Photo: Qantas Founders Museum
As one that loves aviation, a quiz question (followed by the tale) I love asking; “What’s the world’s the longest non-stop flight?”
If people know flight routes, they may say Qatar to Auckland, Singapore to New York, or Emirates to Panama. All wrong!
It surprises most to learn that Qantas holds that record from Perth to Ceylon (Sri Lanka) before asking how, when Melbourne to Colombo is 11 hours?
Qantas flew modified Catalina "Flying Boats" from 1943 - 1945 from Perth to Lake Koggala during WW2 on what remains the world's longest non-stop flights (by time), lasting as long as 33 hours.
Extra fuel tanks and fewer passengers were needed, but these flights witnessed the famous double-sunrise (and why Qantas' plan for long-range flights is called ‘Project Sunrise’), making sure they flew at night when crossing Japanese occupied waters. If caught, it was goodnight captain.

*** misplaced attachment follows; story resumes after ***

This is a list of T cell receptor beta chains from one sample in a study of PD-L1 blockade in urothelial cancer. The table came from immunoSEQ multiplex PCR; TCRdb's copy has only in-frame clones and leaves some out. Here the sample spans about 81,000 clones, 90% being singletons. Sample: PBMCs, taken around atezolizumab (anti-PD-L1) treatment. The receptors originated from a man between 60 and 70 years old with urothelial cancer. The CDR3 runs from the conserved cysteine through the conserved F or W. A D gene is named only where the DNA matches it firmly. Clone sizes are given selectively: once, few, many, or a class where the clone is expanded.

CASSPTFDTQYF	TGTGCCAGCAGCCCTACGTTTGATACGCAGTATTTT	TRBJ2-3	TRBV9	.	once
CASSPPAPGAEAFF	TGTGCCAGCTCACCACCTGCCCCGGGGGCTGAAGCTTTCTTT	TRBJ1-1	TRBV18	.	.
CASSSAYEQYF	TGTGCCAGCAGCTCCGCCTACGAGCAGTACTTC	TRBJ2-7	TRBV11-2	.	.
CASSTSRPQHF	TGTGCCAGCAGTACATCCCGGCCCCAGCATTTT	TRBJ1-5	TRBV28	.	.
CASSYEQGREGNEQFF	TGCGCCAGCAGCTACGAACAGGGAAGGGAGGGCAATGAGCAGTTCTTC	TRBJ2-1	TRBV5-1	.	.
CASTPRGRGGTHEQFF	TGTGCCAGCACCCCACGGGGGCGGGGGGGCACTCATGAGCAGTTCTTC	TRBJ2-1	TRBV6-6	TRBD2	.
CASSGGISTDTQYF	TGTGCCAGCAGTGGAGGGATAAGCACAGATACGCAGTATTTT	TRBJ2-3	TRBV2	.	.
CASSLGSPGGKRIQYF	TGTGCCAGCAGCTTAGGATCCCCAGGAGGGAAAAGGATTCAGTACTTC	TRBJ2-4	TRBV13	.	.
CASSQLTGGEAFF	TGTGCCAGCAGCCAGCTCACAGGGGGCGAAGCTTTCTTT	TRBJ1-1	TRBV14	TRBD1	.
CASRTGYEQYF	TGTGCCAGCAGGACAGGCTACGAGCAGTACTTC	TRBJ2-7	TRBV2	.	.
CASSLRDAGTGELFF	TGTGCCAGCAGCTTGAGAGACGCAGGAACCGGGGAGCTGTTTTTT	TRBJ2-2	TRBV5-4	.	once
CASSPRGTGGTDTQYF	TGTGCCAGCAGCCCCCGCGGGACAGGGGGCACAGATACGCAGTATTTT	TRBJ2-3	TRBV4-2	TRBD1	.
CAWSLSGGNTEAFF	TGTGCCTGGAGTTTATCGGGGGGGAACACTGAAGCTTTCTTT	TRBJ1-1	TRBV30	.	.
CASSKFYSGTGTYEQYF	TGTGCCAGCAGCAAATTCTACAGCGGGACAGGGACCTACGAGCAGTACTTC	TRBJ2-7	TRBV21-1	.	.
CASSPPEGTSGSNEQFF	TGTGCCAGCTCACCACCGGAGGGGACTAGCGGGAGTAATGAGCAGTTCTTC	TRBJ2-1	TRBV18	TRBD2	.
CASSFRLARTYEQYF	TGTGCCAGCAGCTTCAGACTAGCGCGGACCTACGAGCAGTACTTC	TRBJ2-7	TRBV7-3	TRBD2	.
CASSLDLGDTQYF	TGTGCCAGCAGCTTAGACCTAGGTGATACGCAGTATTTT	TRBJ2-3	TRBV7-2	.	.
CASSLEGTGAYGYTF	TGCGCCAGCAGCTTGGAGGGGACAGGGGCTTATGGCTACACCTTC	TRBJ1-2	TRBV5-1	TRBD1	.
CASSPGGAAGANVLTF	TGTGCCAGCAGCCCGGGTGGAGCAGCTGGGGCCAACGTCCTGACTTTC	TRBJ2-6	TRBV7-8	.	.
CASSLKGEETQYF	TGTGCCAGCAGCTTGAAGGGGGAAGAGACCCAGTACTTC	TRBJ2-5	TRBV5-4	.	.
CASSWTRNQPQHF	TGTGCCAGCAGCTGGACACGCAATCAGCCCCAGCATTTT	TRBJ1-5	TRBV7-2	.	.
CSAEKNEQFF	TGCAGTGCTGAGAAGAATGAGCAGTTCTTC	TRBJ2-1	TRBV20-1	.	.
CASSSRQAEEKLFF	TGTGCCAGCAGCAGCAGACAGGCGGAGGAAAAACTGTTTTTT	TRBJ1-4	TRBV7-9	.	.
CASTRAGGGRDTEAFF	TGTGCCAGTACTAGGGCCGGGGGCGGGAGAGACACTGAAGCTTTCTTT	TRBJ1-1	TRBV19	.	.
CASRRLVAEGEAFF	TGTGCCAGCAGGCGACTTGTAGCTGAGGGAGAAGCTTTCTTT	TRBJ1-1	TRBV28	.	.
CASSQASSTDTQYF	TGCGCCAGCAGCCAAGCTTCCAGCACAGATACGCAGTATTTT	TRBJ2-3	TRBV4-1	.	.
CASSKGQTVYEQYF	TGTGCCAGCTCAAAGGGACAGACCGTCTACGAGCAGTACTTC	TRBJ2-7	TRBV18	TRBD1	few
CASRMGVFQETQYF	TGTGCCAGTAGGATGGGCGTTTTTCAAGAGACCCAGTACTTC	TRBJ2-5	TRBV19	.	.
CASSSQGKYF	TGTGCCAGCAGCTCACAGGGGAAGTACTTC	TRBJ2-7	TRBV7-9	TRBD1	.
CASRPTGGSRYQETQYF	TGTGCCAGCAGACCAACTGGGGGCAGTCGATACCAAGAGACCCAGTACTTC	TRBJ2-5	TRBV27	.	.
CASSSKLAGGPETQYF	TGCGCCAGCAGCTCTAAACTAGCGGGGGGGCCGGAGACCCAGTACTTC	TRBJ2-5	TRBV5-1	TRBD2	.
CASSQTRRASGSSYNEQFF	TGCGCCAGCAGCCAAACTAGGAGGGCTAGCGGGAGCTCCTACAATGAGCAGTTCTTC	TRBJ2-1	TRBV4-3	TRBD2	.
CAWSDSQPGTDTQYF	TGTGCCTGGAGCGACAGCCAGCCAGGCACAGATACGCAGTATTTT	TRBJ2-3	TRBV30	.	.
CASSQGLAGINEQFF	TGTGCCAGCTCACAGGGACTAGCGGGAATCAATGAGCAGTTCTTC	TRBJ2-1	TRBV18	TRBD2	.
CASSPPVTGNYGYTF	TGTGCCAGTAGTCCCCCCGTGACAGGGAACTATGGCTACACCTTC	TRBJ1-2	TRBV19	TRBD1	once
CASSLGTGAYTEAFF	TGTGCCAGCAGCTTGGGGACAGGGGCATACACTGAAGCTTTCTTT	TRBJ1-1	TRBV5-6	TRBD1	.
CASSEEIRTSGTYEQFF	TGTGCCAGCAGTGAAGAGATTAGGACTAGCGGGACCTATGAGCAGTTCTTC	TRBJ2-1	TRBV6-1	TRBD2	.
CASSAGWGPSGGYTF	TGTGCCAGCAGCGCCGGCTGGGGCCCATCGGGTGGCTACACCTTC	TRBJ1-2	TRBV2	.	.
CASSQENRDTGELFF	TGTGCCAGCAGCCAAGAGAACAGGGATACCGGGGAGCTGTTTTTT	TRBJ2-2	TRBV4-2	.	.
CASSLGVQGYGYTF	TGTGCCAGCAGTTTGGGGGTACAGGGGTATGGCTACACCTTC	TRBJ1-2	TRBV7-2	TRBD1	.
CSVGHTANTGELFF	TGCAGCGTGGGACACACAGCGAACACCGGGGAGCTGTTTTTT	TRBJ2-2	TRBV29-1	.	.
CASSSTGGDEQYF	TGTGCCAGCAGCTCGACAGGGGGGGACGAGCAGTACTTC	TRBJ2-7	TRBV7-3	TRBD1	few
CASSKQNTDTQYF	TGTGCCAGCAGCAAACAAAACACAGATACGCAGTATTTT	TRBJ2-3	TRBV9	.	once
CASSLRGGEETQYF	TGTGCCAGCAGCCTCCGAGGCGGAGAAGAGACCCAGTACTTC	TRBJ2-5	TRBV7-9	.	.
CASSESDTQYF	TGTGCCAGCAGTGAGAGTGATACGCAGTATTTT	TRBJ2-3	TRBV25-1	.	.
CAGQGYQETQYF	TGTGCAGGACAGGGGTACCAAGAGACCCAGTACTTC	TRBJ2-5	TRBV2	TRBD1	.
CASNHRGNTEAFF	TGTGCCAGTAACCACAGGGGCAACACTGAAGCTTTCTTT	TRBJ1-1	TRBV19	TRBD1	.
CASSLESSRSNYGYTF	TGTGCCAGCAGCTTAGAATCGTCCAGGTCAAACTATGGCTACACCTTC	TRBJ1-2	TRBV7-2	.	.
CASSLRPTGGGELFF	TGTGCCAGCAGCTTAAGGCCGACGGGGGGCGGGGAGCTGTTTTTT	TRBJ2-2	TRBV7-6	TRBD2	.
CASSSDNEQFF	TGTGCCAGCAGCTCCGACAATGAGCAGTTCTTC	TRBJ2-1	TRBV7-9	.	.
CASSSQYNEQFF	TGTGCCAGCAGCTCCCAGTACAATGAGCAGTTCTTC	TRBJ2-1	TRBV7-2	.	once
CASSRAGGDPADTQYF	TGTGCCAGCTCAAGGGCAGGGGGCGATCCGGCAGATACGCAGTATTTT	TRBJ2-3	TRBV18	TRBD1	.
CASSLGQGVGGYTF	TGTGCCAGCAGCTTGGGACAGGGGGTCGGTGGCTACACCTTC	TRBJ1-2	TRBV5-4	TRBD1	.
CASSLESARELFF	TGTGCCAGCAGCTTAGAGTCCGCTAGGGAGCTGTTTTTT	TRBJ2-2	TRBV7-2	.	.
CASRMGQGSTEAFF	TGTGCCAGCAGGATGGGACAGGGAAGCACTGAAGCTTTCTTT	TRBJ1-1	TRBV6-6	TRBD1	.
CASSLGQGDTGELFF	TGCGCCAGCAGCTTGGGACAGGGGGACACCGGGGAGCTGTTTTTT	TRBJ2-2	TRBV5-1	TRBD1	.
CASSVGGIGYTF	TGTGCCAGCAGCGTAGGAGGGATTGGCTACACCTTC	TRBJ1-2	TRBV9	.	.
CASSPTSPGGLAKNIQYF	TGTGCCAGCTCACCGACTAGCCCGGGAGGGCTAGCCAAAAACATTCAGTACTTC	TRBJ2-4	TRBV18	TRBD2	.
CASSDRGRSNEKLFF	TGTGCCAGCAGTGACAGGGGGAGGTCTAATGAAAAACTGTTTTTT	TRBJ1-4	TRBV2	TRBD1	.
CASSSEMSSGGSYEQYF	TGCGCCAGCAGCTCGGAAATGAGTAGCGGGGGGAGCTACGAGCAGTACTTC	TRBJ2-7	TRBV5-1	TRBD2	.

This unique route helped re-establish the Australia - England air link.
Qantas could fly Perth to Colombo to celebrate ‘Project Sunrise’ in 2025, but I'd prefer Melbourne to Barbados for our Australian Cricket Tour To The West Indies 2025, 30 Years Anniversary Tour.
Read: Qantas Founders Museum buys from Spain and restores one of the few remaining Catalina "Flying Boats".